Brief Introduction to Rocketry in SA
It is generally accepted that Rocketry- as a hobby - started world-wide around the late 1950s, a time that we now refer to as the beginning of the "Space Race". The story goes that, Inspired by the massive boosters carrying the first satellites into orbit, many people tried to reach space by making their own rockets, but these rockets tended to be made of steel pipes filled with explosive chemicals and were more likely to blow up rather and actually fly.
Although there were many wanna-be rocketeers in the early days, only a small hanfull of early Rocketry Pioneers in South Africa we are able to actually produce stable rockets, with members of the Amateur Rocketry Experimental Group and the South Africa Rocket Research Group (led by Desmond Prout-Jones) being at the forefront of Amateur and "educational" rocketry research.
Sadly only a small handfull South African rocketeers have enjoyed (limited) access to commercial motors produced by the likes of Estes, Quest, Aerotech and others, with the result that rocketry in South Africa has largely relied on the research and use of "research" or "home-brewed" fuels.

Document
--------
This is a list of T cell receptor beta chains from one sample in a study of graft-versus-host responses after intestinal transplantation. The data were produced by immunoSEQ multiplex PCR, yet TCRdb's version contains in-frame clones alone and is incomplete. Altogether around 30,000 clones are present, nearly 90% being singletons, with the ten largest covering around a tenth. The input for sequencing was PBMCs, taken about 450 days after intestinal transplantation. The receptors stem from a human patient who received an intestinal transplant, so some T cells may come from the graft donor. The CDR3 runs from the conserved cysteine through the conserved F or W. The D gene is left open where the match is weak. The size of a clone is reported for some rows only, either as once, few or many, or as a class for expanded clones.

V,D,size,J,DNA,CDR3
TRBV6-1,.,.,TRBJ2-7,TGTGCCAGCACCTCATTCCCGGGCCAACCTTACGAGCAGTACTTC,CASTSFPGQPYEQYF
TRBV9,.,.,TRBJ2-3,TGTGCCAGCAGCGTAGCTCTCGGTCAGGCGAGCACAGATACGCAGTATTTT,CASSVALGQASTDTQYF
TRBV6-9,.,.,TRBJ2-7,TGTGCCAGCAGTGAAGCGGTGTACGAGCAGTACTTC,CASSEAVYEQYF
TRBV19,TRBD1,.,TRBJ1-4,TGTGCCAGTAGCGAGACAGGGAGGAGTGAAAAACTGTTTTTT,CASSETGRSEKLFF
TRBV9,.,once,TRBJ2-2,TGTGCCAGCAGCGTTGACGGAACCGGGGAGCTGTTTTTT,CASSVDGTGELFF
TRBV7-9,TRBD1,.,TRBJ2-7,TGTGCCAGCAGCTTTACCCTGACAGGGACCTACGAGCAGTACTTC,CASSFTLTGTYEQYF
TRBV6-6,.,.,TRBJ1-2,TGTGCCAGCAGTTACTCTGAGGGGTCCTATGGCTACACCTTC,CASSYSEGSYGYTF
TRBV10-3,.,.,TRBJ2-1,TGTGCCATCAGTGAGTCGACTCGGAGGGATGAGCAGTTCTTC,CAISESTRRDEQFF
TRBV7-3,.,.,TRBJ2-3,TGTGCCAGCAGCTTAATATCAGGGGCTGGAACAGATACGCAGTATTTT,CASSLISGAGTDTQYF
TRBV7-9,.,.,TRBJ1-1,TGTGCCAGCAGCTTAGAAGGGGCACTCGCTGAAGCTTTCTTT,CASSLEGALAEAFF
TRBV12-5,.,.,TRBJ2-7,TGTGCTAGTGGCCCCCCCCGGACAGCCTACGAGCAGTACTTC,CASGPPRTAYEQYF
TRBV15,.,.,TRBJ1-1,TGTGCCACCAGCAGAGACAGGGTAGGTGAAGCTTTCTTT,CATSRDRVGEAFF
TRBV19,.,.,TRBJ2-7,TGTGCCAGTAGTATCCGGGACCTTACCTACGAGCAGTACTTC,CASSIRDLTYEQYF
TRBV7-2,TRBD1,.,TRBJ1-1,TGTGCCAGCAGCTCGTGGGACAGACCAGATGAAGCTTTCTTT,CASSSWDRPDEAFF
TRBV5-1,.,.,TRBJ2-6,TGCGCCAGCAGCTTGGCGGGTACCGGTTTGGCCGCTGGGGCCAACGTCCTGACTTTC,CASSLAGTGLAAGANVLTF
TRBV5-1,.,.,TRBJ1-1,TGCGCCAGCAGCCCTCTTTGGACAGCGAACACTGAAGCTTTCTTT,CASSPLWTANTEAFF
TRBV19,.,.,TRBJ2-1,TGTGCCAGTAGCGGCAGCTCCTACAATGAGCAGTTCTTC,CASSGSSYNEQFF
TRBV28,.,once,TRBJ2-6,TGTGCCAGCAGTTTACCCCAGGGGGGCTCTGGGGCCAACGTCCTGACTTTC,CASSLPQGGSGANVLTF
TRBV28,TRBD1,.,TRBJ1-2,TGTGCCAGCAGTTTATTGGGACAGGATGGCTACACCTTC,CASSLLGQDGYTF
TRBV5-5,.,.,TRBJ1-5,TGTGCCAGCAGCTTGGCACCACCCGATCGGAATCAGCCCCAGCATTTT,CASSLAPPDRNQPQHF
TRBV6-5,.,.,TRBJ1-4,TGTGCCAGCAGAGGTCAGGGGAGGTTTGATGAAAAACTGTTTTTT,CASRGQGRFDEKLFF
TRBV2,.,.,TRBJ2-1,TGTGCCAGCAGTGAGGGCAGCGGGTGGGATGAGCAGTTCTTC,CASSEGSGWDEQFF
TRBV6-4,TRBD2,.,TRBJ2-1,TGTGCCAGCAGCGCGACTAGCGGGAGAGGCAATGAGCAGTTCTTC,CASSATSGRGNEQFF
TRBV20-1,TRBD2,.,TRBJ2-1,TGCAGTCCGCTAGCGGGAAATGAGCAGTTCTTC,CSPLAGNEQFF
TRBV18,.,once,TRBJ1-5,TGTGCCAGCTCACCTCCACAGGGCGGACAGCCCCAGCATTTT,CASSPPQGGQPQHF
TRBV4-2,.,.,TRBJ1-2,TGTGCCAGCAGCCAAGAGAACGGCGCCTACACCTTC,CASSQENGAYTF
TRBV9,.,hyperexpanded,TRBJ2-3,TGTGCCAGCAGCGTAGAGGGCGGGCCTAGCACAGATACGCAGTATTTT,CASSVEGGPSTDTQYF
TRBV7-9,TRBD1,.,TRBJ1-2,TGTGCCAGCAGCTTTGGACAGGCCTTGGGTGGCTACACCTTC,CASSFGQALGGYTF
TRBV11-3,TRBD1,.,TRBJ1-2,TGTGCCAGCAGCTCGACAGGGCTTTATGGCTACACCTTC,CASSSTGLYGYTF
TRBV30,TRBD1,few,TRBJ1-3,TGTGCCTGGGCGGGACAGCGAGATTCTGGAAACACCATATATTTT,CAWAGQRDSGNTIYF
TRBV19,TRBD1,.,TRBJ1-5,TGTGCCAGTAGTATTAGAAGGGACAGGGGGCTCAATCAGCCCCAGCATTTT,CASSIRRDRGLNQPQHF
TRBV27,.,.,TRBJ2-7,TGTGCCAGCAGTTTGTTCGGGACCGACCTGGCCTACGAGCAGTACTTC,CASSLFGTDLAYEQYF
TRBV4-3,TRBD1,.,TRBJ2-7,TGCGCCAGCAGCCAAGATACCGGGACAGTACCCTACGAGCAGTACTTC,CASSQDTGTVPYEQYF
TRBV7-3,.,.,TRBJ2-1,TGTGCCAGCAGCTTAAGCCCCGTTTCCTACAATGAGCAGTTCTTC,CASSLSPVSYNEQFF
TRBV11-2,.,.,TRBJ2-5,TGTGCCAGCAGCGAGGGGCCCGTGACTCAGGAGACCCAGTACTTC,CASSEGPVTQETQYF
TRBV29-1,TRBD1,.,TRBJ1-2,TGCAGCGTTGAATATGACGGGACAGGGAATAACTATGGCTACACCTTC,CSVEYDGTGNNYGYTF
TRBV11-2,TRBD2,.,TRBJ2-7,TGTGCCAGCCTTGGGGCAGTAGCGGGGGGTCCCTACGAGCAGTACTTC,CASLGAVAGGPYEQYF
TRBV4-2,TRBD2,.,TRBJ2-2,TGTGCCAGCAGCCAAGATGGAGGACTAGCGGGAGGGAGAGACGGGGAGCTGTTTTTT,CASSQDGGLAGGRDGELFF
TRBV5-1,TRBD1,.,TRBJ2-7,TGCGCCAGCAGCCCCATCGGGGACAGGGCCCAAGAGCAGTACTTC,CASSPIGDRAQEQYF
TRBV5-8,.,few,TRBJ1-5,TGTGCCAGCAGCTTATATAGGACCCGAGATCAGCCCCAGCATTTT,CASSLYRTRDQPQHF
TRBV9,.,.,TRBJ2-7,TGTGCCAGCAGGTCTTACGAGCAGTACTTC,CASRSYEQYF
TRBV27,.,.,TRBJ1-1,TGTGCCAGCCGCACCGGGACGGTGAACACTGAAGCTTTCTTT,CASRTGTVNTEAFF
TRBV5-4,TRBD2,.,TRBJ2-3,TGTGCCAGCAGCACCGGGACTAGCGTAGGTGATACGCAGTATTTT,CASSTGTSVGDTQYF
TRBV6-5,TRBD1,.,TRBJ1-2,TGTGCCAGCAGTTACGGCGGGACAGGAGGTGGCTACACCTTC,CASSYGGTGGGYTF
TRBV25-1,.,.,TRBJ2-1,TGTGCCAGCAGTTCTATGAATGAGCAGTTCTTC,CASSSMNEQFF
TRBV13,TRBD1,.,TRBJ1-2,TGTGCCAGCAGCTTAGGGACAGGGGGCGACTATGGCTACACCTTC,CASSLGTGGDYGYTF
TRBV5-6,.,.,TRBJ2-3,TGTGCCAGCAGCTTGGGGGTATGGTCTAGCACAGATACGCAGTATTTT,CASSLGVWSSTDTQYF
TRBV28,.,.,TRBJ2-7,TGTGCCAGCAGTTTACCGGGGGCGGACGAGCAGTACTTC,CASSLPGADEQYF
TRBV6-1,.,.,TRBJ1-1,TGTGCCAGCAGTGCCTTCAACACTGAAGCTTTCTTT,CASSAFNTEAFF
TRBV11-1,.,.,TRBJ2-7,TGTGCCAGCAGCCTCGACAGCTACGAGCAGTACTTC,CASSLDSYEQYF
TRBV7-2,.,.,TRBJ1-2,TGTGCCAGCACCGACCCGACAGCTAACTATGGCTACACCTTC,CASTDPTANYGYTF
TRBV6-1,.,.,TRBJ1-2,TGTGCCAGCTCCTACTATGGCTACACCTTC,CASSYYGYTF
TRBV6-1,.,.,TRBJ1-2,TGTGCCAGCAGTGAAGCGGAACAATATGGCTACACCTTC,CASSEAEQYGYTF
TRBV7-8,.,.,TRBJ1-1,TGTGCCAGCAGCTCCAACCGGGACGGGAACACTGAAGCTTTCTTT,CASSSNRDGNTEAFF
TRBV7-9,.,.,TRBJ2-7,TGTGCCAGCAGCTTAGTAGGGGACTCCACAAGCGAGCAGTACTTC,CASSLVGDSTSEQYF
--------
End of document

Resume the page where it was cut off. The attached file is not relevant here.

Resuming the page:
The upside is, that there is not a single account of injury as a result of a rocket launch in South Africa- if anything this is a testament to the high level of knowledge and concideration for Safety by the South African rocketeers.
To cut a long story short..
(You can read more about the History of Rocketry in South Africa )
Fast Forward 2017:
Following a draged out regulatory process, the Chairman of Rocketry SA, Stéfan Stoltz, started challenging the status quo in 2014 and with renewed focuss,has championed the process whereby South African's now have the priveledge of legally participating in Model Rocketry.
In 2016, Rocketry SA completed the Motor Compliance Testing process, applied for Certification and received aproval of Estes and Quest Certified Motors, thus paving the way for the future development of Rocketry in South Africa.
Although a number of serious challenges remain, we are confident that these are being addressed and will be overcome in the near future.
Why does Model Rocketry hold such an attraction?
Model Rocketry allows you dream about and launch a model rocket without being seriously harmed or killed in the process!
In short, Model Rockets are:
- Light weight, rocket powered vehicles, made of paper, balsa wood and thin plastic castings.
- The engines (we call them motors) are professionally and commercially manufactured, typically made of paper tubes with clay nozzles or plastic.
- These motors are less flammable than cans of model airplane fuel.
- Engines are mostly single use, but there are a number of kits that use reusable engine casings
A few technical details that determine when a rocket is classified as being a Model Rocket include:
- Less than 1,500 grams (53 ounces) total (liftoff) weight
- A single motor with an impulse of less than 160 Newton-seconds (36 pound-seconds) (A - G motors)
- A single motor with an average thrust of less than 80 Newtons (18 pounds).
- The airframe must be made from lightweight material and not include any metal parts (This does not apply to metal clips and screws)